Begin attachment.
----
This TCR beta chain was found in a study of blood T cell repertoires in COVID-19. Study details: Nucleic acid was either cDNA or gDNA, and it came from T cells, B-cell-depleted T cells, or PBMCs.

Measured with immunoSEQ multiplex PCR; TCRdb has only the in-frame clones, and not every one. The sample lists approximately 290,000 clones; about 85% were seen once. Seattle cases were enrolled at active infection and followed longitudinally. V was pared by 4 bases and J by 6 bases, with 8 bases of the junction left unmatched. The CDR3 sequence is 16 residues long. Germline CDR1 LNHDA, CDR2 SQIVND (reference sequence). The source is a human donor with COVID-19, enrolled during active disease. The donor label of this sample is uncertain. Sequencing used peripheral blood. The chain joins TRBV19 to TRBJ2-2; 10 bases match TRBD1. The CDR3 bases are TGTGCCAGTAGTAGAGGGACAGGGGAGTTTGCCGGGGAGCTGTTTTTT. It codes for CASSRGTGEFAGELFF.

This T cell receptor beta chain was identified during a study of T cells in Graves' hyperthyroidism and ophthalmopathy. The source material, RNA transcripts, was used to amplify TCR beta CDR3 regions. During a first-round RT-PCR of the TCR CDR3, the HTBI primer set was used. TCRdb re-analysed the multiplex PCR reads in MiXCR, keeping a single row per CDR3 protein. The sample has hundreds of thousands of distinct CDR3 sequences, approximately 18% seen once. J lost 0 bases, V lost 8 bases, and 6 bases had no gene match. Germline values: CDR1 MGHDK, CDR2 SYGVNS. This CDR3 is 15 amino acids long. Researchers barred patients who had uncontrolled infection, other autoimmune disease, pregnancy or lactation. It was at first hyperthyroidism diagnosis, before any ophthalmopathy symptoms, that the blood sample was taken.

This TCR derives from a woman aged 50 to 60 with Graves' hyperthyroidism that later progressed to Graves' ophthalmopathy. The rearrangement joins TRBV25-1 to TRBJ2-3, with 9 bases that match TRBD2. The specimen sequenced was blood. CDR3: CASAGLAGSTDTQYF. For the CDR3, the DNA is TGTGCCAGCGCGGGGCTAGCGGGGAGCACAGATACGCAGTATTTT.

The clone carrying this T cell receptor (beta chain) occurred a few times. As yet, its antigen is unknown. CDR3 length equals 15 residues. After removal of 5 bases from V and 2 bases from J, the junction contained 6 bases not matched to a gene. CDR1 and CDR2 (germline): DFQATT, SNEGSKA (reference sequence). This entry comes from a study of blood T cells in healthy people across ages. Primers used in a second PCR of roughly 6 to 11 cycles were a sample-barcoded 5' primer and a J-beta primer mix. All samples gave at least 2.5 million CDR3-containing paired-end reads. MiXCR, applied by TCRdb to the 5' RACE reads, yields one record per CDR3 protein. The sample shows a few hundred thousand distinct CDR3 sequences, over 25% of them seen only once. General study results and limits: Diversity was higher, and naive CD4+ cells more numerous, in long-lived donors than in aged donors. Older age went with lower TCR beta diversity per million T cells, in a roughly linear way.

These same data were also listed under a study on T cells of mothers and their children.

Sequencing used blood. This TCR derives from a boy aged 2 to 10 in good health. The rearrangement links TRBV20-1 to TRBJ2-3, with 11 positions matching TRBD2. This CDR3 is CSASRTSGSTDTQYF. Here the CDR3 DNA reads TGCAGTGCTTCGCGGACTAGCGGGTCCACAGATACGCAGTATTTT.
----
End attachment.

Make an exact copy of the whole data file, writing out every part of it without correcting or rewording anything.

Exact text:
This TCR beta chain was found in a study of blood T cell repertoires in COVID-19. Study details: Nucleic acid was either cDNA or gDNA, and it came from T cells, B-cell-depleted T cells, or PBMCs.

Measured with immunoSEQ multiplex PCR; TCRdb has only the in-frame clones, and not every one. The sample lists approximately 290,000 clones; about 85% were seen once. Seattle cases were enrolled at active infection and followed longitudinally. V was pared by 4 bases and J by 6 bases, with 8 bases of the junction left unmatched. The CDR3 sequence is 16 residues long. Germline CDR1 LNHDA, CDR2 SQIVND (reference sequence). The source is a human donor with COVID-19, enrolled during active disease. The donor label of this sample is uncertain. Sequencing used peripheral blood. The chain joins TRBV19 to TRBJ2-2; 10 bases match TRBD1. The CDR3 bases are TGTGCCAGTAGTAGAGGGACAGGGGAGTTTGCCGGGGAGCTGTTTTTT. It codes for CASSRGTGEFAGELFF.

This T cell receptor beta chain was identified during a study of T cells in Graves' hyperthyroidism and ophthalmopathy. The source material, RNA transcripts, was used to amplify TCR beta CDR3 regions. During a first-round RT-PCR of the TCR CDR3, the HTBI primer set was used. TCRdb re-analysed the multiplex PCR reads in MiXCR, keeping a single row per CDR3 protein. The sample has hundreds of thousands of distinct CDR3 sequences, approximately 18% seen once. J lost 0 bases, V lost 8 bases, and 6 bases had no gene match. Germline values: CDR1 MGHDK, CDR2 SYGVNS. This CDR3 is 15 amino acids long. Researchers barred patients who had uncontrolled infection, other autoimmune disease, pregnancy or lactation. It was at first hyperthyroidism diagnosis, before any ophthalmopathy symptoms, that the blood sample was taken.

This TCR derives from a woman aged 50 to 60 with Graves' hyperthyroidism that later progressed to Graves' ophthalmopathy. The rearrangement joins TRBV25-1 to TRBJ2-3, with 9 bases that match TRBD2. The specimen sequenced was blood. CDR3: CASAGLAGSTDTQYF. For the CDR3, the DNA is TGTGCCAGCGCGGGGCTAGCGGGGAGCACAGATACGCAGTATTTT.

The clone carrying this T cell receptor (beta chain) occurred a few times. As yet, its antigen is unknown. CDR3 length equals 15 residues. After removal of 5 bases from V and 2 bases from J, the junction contained 6 bases not matched to a gene. CDR1 and CDR2 (germline): DFQATT, SNEGSKA (reference sequence). This entry comes from a study of blood T cells in healthy people across ages. Primers used in a second PCR of roughly 6 to 11 cycles were a sample-barcoded 5' primer and a J-beta primer mix. All samples gave at least 2.5 million CDR3-containing paired-end reads. MiXCR, applied by TCRdb to the 5' RACE reads, yields one record per CDR3 protein. The sample shows a few hundred thousand distinct CDR3 sequences, over 25% of them seen only once. General study results and limits: Diversity was higher, and naive CD4+ cells more numerous, in long-lived donors than in aged donors. Older age went with lower TCR beta diversity per million T cells, in a roughly linear way.

These same data were also listed under a study on T cells of mothers and their children.

Sequencing used blood. This TCR derives from a boy aged 2 to 10 in good health. The rearrangement links TRBV20-1 to TRBJ2-3, with 11 positions matching TRBD2. This CDR3 is CSASRTSGSTDTQYF. Here the CDR3 DNA reads TGCAGTGCTTCGCGGACTAGCGGGTCCACAGATACGCAGTATTTT.